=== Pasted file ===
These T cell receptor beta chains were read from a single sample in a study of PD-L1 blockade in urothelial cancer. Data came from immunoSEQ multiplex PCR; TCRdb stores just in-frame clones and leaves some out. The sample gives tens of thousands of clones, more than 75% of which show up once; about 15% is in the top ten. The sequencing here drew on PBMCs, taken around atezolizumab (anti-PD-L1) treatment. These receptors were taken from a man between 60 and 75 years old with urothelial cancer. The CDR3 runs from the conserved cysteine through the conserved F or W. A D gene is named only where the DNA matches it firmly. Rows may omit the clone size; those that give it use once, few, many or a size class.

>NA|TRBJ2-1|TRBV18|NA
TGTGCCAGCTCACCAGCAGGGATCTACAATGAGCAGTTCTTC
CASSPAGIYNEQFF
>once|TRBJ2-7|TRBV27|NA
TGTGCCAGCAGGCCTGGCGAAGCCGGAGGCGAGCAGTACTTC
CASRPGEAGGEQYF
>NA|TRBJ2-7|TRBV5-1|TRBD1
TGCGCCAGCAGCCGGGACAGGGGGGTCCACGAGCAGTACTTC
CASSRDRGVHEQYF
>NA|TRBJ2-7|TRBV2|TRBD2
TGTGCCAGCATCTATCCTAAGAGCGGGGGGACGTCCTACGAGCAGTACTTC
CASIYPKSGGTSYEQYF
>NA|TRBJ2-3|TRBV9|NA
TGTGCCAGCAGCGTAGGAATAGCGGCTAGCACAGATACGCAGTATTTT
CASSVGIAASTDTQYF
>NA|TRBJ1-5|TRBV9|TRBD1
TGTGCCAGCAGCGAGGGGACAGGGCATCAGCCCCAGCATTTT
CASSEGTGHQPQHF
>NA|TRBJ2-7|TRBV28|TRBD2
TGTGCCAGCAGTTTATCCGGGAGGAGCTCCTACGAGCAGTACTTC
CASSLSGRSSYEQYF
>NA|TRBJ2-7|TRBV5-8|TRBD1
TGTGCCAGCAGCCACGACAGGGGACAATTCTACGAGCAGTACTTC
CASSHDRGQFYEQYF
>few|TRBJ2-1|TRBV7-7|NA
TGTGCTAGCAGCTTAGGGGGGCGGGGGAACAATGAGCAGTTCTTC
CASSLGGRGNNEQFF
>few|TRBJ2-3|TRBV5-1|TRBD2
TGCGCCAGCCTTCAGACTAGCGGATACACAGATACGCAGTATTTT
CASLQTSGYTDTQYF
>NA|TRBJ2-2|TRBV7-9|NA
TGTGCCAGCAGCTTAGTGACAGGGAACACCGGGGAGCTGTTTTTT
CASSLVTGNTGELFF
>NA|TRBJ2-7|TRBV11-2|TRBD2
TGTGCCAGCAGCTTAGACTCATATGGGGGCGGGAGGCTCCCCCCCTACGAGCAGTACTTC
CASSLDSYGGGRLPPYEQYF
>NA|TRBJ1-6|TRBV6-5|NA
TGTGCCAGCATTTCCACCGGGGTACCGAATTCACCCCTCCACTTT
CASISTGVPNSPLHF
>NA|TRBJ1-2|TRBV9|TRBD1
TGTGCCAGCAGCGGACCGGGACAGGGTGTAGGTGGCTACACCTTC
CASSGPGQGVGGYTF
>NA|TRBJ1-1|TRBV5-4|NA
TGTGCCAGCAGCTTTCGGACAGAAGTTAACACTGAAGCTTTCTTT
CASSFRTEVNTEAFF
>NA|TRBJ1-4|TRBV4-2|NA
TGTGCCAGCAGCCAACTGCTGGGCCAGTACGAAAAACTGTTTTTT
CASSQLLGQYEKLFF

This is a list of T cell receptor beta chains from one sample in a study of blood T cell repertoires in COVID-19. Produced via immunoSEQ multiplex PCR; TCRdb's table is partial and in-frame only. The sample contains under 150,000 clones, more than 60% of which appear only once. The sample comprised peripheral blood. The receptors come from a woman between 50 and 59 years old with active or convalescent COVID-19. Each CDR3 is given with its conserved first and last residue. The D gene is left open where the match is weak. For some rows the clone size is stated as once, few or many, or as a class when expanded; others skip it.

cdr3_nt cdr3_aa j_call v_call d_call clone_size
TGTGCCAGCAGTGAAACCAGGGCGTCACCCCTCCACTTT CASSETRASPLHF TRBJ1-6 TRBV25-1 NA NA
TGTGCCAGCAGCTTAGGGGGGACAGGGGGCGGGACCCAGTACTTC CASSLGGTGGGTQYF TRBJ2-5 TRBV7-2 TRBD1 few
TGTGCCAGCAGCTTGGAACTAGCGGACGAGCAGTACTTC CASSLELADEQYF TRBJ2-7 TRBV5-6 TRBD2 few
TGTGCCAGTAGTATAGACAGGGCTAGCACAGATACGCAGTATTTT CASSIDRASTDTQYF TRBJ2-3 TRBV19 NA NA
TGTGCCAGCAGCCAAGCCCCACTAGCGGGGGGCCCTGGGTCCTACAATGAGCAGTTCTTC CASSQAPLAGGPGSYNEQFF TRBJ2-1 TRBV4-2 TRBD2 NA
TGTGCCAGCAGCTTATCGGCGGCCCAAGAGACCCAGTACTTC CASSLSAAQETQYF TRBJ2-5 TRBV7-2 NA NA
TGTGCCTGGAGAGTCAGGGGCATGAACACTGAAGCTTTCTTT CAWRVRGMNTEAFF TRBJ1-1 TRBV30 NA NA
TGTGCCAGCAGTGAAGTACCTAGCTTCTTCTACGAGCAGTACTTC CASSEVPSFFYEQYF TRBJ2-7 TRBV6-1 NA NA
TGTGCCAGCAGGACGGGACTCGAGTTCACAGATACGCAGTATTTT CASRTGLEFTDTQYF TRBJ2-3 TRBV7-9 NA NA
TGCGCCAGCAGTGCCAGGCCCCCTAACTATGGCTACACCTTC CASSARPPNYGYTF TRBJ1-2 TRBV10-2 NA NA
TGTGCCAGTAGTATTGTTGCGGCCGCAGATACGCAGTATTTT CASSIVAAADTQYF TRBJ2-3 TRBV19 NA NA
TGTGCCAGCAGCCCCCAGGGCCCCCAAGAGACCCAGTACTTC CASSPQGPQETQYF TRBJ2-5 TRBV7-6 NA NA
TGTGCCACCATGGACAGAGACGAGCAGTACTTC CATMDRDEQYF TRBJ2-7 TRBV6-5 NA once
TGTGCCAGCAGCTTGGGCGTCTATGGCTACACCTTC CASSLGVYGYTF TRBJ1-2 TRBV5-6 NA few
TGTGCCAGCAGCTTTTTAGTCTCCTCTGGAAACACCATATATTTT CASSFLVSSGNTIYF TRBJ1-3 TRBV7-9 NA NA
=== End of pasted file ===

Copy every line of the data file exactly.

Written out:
These T cell receptor beta chains were read from a single sample in a study of PD-L1 blockade in urothelial cancer. Data came from immunoSEQ multiplex PCR; TCRdb stores just in-frame clones and leaves some out. The sample gives tens of thousands of clones, more than 75% of which show up once; about 15% is in the top ten. The sequencing here drew on PBMCs, taken around atezolizumab (anti-PD-L1) treatment. These receptors were taken from a man between 60 and 75 years old with urothelial cancer. The CDR3 runs from the conserved cysteine through the conserved F or W. A D gene is named only where the DNA matches it firmly. Rows may omit the clone size; those that give it use once, few, many or a size class.

>NA|TRBJ2-1|TRBV18|NA
TGTGCCAGCTCACCAGCAGGGATCTACAATGAGCAGTTCTTC
CASSPAGIYNEQFF
>once|TRBJ2-7|TRBV27|NA
TGTGCCAGCAGGCCTGGCGAAGCCGGAGGCGAGCAGTACTTC
CASRPGEAGGEQYF
>NA|TRBJ2-7|TRBV5-1|TRBD1
TGCGCCAGCAGCCGGGACAGGGGGGTCCACGAGCAGTACTTC
CASSRDRGVHEQYF
>NA|TRBJ2-7|TRBV2|TRBD2
TGTGCCAGCATCTATCCTAAGAGCGGGGGGACGTCCTACGAGCAGTACTTC
CASIYPKSGGTSYEQYF
>NA|TRBJ2-3|TRBV9|NA
TGTGCCAGCAGCGTAGGAATAGCGGCTAGCACAGATACGCAGTATTTT
CASSVGIAASTDTQYF
>NA|TRBJ1-5|TRBV9|TRBD1
TGTGCCAGCAGCGAGGGGACAGGGCATCAGCCCCAGCATTTT
CASSEGTGHQPQHF
>NA|TRBJ2-7|TRBV28|TRBD2
TGTGCCAGCAGTTTATCCGGGAGGAGCTCCTACGAGCAGTACTTC
CASSLSGRSSYEQYF
>NA|TRBJ2-7|TRBV5-8|TRBD1
TGTGCCAGCAGCCACGACAGGGGACAATTCTACGAGCAGTACTTC
CASSHDRGQFYEQYF
>few|TRBJ2-1|TRBV7-7|NA
TGTGCTAGCAGCTTAGGGGGGCGGGGGAACAATGAGCAGTTCTTC
CASSLGGRGNNEQFF
>few|TRBJ2-3|TRBV5-1|TRBD2
TGCGCCAGCCTTCAGACTAGCGGATACACAGATACGCAGTATTTT
CASLQTSGYTDTQYF
>NA|TRBJ2-2|TRBV7-9|NA
TGTGCCAGCAGCTTAGTGACAGGGAACACCGGGGAGCTGTTTTTT
CASSLVTGNTGELFF
>NA|TRBJ2-7|TRBV11-2|TRBD2
TGTGCCAGCAGCTTAGACTCATATGGGGGCGGGAGGCTCCCCCCCTACGAGCAGTACTTC
CASSLDSYGGGRLPPYEQYF
>NA|TRBJ1-6|TRBV6-5|NA
TGTGCCAGCATTTCCACCGGGGTACCGAATTCACCCCTCCACTTT
CASISTGVPNSPLHF
>NA|TRBJ1-2|TRBV9|TRBD1
TGTGCCAGCAGCGGACCGGGACAGGGTGTAGGTGGCTACACCTTC
CASSGPGQGVGGYTF
>NA|TRBJ1-1|TRBV5-4|NA
TGTGCCAGCAGCTTTCGGACAGAAGTTAACACTGAAGCTTTCTTT
CASSFRTEVNTEAFF
>NA|TRBJ1-4|TRBV4-2|NA
TGTGCCAGCAGCCAACTGCTGGGCCAGTACGAAAAACTGTTTTTT
CASSQLLGQYEKLFF

This is a list of T cell receptor beta chains from one sample in a study of blood T cell repertoires in COVID-19. Produced via immunoSEQ multiplex PCR; TCRdb's table is partial and in-frame only. The sample contains under 150,000 clones, more than 60% of which appear only once. The sample comprised peripheral blood. The receptors come from a woman between 50 and 59 years old with active or convalescent COVID-19. Each CDR3 is given with its conserved first and last residue. The D gene is left open where the match is weak. For some rows the clone size is stated as once, few or many, or as a class when expanded; others skip it.

cdr3_nt cdr3_aa j_call v_call d_call clone_size
TGTGCCAGCAGTGAAACCAGGGCGTCACCCCTCCACTTT CASSETRASPLHF TRBJ1-6 TRBV25-1 NA NA
TGTGCCAGCAGCTTAGGGGGGACAGGGGGCGGGACCCAGTACTTC CASSLGGTGGGTQYF TRBJ2-5 TRBV7-2 TRBD1 few
TGTGCCAGCAGCTTGGAACTAGCGGACGAGCAGTACTTC CASSLELADEQYF TRBJ2-7 TRBV5-6 TRBD2 few
TGTGCCAGTAGTATAGACAGGGCTAGCACAGATACGCAGTATTTT CASSIDRASTDTQYF TRBJ2-3 TRBV19 NA NA
TGTGCCAGCAGCCAAGCCCCACTAGCGGGGGGCCCTGGGTCCTACAATGAGCAGTTCTTC CASSQAPLAGGPGSYNEQFF TRBJ2-1 TRBV4-2 TRBD2 NA
TGTGCCAGCAGCTTATCGGCGGCCCAAGAGACCCAGTACTTC CASSLSAAQETQYF TRBJ2-5 TRBV7-2 NA NA
TGTGCCTGGAGAGTCAGGGGCATGAACACTGAAGCTTTCTTT CAWRVRGMNTEAFF TRBJ1-1 TRBV30 NA NA
TGTGCCAGCAGTGAAGTACCTAGCTTCTTCTACGAGCAGTACTTC CASSEVPSFFYEQYF TRBJ2-7 TRBV6-1 NA NA
TGTGCCAGCAGGACGGGACTCGAGTTCACAGATACGCAGTATTTT CASRTGLEFTDTQYF TRBJ2-3 TRBV7-9 NA NA
TGCGCCAGCAGTGCCAGGCCCCCTAACTATGGCTACACCTTC CASSARPPNYGYTF TRBJ1-2 TRBV10-2 NA NA
TGTGCCAGTAGTATTGTTGCGGCCGCAGATACGCAGTATTTT CASSIVAAADTQYF TRBJ2-3 TRBV19 NA NA
TGTGCCAGCAGCCCCCAGGGCCCCCAAGAGACCCAGTACTTC CASSPQGPQETQYF TRBJ2-5 TRBV7-6 NA NA
TGTGCCACCATGGACAGAGACGAGCAGTACTTC CATMDRDEQYF TRBJ2-7 TRBV6-5 NA once
TGTGCCAGCAGCTTGGGCGTCTATGGCTACACCTTC CASSLGVYGYTF TRBJ1-2 TRBV5-6 NA few
TGTGCCAGCAGCTTTTTAGTCTCCTCTGGAAACACCATATATTTT CASSFLVSSGNTIYF TRBJ1-3 TRBV7-9 NA NA